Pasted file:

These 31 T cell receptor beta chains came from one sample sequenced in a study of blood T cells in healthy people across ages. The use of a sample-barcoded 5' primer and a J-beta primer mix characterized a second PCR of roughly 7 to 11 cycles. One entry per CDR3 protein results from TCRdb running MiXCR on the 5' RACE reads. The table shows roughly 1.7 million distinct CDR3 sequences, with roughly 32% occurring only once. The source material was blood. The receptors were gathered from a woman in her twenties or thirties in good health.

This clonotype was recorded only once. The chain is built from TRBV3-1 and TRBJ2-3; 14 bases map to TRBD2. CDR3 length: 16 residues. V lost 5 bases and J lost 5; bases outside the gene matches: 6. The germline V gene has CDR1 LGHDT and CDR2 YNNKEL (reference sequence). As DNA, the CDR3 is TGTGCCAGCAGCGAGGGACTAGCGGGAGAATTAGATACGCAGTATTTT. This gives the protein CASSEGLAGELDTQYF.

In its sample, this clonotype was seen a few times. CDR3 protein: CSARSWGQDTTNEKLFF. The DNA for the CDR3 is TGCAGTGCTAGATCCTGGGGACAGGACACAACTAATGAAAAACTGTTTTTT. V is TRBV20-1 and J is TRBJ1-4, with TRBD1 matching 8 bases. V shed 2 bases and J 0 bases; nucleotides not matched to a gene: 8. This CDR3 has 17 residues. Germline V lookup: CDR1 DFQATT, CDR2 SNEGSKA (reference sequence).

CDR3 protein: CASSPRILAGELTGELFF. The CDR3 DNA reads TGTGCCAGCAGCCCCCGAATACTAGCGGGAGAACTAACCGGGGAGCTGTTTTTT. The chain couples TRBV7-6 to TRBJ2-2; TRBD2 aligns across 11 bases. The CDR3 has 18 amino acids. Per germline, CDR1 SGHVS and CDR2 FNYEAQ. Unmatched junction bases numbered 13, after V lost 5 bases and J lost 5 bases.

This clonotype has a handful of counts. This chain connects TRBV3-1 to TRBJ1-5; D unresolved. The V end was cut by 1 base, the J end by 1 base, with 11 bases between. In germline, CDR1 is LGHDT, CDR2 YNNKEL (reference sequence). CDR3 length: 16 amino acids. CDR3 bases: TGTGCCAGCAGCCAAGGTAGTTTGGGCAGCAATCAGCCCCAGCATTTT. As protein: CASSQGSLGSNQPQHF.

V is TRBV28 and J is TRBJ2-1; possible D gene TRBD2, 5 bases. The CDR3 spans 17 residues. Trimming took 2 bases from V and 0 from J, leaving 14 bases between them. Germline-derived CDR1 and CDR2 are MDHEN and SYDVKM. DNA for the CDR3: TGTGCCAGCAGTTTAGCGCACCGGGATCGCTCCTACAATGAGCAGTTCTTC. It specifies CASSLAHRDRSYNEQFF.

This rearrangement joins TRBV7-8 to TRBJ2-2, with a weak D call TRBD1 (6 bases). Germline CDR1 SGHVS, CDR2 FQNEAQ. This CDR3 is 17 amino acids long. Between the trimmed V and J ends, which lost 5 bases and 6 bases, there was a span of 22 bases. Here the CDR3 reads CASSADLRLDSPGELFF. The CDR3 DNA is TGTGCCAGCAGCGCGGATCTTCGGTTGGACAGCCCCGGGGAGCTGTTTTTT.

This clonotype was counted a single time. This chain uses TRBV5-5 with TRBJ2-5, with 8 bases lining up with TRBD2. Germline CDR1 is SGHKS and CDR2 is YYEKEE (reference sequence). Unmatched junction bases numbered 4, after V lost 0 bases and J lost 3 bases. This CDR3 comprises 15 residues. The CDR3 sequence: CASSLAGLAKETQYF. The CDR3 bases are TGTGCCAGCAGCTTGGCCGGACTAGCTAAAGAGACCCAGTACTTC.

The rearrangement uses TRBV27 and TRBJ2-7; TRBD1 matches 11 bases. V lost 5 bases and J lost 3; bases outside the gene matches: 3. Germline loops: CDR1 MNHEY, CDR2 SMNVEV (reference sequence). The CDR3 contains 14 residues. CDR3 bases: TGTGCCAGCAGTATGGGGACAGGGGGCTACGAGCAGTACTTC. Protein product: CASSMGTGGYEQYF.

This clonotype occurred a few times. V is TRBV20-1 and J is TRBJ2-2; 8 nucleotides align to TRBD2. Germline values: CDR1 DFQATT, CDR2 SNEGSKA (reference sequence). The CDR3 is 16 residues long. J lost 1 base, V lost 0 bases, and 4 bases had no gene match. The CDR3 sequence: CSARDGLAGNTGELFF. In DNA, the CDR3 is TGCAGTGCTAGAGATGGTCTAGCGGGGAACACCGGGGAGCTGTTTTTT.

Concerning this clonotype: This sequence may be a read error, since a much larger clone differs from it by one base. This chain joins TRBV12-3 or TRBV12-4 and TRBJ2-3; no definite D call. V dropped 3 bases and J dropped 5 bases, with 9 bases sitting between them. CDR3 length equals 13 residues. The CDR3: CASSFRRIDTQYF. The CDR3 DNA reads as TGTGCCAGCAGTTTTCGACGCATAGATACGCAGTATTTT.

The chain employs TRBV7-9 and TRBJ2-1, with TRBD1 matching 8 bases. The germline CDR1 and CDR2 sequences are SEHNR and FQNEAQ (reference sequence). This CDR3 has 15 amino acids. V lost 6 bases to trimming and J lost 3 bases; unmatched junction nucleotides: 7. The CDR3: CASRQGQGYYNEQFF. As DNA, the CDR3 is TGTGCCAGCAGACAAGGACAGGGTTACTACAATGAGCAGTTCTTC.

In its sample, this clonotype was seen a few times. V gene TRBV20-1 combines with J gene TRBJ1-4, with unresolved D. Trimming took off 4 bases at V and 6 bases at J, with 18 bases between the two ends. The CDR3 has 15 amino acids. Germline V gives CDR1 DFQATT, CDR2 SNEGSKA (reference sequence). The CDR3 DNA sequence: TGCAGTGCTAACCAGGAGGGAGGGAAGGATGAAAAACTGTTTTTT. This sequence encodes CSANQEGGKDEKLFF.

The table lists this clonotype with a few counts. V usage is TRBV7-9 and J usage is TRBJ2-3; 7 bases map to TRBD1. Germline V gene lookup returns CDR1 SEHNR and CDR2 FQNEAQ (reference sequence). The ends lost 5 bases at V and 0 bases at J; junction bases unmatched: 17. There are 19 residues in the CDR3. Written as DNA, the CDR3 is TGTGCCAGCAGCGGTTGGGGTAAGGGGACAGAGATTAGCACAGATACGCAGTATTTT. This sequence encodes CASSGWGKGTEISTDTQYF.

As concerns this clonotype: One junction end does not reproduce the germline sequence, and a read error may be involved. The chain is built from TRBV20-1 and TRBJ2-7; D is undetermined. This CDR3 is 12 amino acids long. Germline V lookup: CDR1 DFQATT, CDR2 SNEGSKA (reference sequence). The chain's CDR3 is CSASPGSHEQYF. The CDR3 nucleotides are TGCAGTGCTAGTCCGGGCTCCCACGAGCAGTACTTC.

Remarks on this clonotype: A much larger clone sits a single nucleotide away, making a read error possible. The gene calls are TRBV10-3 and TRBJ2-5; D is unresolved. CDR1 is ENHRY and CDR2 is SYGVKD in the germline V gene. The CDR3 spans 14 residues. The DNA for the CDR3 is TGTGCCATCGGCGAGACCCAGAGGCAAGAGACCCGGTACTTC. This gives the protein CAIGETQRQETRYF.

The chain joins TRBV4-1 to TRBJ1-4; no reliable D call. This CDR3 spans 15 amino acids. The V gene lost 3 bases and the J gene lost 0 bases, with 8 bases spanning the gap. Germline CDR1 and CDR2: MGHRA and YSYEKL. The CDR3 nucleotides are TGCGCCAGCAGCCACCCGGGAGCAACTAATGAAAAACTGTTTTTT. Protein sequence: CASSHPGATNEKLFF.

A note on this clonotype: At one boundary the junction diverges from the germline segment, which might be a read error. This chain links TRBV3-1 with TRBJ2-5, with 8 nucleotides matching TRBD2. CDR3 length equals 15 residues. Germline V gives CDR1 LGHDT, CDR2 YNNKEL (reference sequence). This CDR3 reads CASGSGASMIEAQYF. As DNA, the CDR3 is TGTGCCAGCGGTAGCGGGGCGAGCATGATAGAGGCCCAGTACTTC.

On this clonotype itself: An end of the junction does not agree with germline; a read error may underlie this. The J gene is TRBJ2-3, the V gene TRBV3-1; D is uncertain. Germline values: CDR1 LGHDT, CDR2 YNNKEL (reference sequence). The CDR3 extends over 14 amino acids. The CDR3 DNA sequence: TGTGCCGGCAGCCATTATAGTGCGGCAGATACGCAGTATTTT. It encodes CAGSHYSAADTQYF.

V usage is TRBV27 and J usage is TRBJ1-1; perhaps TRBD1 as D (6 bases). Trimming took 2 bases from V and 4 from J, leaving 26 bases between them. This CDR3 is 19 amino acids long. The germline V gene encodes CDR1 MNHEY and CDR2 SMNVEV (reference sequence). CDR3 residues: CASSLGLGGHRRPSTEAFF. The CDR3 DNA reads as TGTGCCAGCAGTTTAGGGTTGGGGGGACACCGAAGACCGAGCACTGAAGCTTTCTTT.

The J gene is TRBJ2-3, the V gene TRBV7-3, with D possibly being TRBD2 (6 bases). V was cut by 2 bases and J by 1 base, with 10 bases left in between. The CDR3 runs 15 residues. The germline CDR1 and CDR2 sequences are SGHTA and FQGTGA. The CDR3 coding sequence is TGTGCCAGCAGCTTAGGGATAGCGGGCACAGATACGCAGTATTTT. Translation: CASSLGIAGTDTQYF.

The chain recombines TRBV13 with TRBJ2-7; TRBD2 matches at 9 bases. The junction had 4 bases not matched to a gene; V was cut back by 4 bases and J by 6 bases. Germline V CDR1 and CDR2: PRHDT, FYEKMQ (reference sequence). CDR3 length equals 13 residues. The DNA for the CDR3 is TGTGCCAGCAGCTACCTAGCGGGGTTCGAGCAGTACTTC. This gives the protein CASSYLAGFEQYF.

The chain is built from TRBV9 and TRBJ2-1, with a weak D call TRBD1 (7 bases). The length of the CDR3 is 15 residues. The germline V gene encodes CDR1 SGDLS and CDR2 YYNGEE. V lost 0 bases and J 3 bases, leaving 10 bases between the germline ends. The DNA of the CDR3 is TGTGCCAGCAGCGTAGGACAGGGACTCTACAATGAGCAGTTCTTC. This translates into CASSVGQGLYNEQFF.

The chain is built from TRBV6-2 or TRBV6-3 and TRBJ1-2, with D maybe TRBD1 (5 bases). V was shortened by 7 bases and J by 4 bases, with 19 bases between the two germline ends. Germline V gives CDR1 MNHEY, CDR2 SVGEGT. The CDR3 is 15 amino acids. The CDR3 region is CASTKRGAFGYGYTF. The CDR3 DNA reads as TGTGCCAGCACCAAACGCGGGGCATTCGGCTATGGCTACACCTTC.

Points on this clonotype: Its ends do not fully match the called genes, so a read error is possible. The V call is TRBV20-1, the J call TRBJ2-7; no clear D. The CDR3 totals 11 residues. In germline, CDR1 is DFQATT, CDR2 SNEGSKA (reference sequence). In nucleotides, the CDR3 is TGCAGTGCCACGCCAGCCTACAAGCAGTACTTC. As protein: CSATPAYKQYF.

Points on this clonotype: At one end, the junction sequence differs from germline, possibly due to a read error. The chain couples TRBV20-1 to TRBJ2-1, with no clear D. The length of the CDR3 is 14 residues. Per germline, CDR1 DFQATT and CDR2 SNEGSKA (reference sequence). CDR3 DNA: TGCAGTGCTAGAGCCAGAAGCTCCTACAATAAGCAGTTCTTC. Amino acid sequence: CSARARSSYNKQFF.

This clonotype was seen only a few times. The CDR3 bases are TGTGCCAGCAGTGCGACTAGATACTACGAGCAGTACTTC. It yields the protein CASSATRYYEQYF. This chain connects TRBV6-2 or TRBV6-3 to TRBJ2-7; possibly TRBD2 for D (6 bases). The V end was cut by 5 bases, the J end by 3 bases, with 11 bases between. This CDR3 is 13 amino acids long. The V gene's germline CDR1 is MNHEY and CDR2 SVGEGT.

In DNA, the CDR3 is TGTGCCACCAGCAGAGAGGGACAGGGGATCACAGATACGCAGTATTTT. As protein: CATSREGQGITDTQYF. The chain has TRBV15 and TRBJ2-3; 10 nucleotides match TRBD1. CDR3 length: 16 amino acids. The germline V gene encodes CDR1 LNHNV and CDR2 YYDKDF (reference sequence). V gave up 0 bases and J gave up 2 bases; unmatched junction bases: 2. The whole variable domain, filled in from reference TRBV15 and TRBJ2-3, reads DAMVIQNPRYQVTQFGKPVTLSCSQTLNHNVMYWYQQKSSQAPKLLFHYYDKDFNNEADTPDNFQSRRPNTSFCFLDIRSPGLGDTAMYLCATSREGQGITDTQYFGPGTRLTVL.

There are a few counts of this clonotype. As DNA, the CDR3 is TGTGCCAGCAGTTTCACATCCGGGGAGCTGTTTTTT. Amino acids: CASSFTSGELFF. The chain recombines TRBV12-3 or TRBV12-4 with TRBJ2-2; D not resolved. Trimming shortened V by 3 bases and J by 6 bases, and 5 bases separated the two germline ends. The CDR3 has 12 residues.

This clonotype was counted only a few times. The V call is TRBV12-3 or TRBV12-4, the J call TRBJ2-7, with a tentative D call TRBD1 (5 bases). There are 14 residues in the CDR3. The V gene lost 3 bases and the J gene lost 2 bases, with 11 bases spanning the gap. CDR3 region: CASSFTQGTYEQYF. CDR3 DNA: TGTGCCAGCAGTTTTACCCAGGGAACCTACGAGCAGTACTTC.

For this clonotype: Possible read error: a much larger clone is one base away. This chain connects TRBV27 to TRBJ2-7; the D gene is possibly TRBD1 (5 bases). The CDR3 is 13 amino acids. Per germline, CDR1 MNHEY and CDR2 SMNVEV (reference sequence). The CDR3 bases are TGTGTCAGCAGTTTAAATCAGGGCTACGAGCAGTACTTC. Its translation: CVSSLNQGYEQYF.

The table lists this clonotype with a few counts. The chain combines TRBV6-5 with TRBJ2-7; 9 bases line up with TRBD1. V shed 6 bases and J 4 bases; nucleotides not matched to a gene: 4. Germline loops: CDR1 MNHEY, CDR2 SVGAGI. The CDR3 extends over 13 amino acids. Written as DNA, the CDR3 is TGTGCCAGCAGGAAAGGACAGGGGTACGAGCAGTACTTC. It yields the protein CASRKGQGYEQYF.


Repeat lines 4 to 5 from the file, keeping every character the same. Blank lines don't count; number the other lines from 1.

CDR3 protein: CASSPRILAGELTGELFF. The CDR3 DNA reads TGTGCCAGCAGCCCCCGAATACTAGCGGGAGAACTAACCGGGGAGCTGTTTTTT. The chain couples TRBV7-6 to TRBJ2-2; TRBD2 aligns across 11 bases. The CDR3 has 18 amino acids. Per germline, CDR1 SGHVS and CDR2 FNYEAQ. Unmatched junction bases numbered 13, after V lost 5 bases and J lost 5 bases.

This clonotype has a handful of counts. This chain connects TRBV3-1 to TRBJ1-5; D unresolved. The V end was cut by 1 base, the J end by 1 base, with 11 bases between. In germline, CDR1 is LGHDT, CDR2 YNNKEL (reference sequence). CDR3 length: 16 amino acids. CDR3 bases: TGTGCCAGCAGCCAAGGTAGTTTGGGCAGCAATCAGCCCCAGCATTTT. As protein: CASSQGSLGSNQPQHF.